RSA introduces RFID blocker technology

Although still in its early research stage, RSA Security demonstrated a prototype of the RSA Blocker Tag technology at its data security conference in San Francisco on Tuesday. According to the company, when completed, the tag will enforce consumer privacy when dealing with radio frequency identification (RFID) tags.

RFID technology is much like that of the more familiar bar code data collection technology. It uses electronic tags to store identification data and a wireless transmitter gun to collect it. Unlike the more traditional bar code, however, the RFID tags can hold much more information than just a product or account number.

Without any disruption to normal RFID operation, the Blocker Tag -- which is a form of an RFID tag -- was designed to prevent readers from performing unwanted scanning and tracking of people or goods, according to the company.

RSA said in a statement that "in a naive, RFID-enabled world without technical forethought" RFID blocking technology is essential to disallow anyone that happens to have an RFID reader to gain access to sensitive information.

The blocker technology works by "spamming" any RFID reader that, without the proper authorization, tries to scan the tags, creating a hostile environment for the reader, RSA said. The company added that when the blocker tag is removed from a product, the RFID tags would work normally, but when RFID tags are in the coverage area of a blocker tag, the RFID tag and the information it contains would be shielded from the reader.

Jeff Woods, an analyst with Gartner, said that there are some legitimate concerns in the market with RFID technology. He said the initial response from retailers regarding these worries is that the RFID tags will be killed or disabled once the sale has been made, but according to Woods, this isn't a very good response.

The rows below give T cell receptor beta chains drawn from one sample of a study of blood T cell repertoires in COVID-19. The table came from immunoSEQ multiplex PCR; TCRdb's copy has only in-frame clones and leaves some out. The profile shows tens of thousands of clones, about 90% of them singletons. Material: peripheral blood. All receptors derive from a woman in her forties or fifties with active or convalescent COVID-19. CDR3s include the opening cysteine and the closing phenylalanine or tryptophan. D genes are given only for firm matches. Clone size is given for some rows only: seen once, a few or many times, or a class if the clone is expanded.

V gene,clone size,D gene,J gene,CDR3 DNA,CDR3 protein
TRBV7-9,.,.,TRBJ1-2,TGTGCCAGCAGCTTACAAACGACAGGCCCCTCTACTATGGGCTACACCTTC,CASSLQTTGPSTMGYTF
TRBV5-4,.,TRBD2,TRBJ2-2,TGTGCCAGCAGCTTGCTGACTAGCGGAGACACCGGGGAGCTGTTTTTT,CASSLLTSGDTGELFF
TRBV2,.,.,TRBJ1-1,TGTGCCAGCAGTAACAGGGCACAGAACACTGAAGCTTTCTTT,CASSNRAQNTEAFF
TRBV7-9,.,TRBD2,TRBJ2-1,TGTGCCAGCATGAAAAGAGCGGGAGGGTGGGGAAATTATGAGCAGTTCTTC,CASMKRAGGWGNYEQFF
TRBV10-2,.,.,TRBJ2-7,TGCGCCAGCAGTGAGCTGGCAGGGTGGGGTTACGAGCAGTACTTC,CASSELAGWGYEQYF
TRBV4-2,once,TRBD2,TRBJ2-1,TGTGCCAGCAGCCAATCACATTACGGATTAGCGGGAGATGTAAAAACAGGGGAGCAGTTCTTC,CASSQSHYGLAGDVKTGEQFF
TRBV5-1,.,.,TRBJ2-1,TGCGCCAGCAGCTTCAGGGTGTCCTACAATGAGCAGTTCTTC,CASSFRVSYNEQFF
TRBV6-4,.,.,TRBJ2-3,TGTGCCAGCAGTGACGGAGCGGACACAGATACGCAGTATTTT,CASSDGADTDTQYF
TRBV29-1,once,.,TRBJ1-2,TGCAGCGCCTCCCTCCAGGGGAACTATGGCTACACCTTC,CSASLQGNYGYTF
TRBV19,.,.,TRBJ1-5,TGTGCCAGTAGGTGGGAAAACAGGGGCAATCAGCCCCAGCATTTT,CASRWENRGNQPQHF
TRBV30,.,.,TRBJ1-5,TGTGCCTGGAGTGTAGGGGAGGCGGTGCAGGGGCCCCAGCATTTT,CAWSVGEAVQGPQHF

He said that although disabling the tags would eliminate all of the privacy concerns, it also eliminates all of the consumer benefits or post-sale benefits that enterprises were going to get from using RFID tags.

"For example, if I kill all the tags when I sell the customers the products, I can't use the tags to track returns, which actually in consumer electronics was turning out to be one of the more interesting scenarios," Woods said. "And figuring out what is an authorized return versus what is an unauthorized return."

He added that although RSA's blocker technology will be fairly effective at minimizing consumers' concerns about the security issues tied with RFID technology, theoretically, there are exploits in the system.

"What remains to be seen is does it provide enough security, is it workable enough, is it usable enough that people will actually use it?" Woods noted. "There is some degree of user interface that has to worked out in terms of how users will activate the blocker, how they will partition the blocker and how the blocker will coexist with legitimate commercial applications

RFID has been monopolizing headlines since Wal-Mart Stores made public its demand that all of its top 129 suppliers be outfitted with RFID tags by the beginning of 2005. However, the technology itself has been around since 1948, according to Shrouds of time: The history of RFID, published by The Association for Automatic Identification and Data Capture Technologies (AIM) in 2001.

In a breakdown of the timeline of the technology in its report, AIM reported that the "explosion" of RFID development happened between 1970 and 1980, the commercial applications of the technology began entering the mainstream between 1980 and 1990 and the emergence of RFID standards came to market with the turn of the century.

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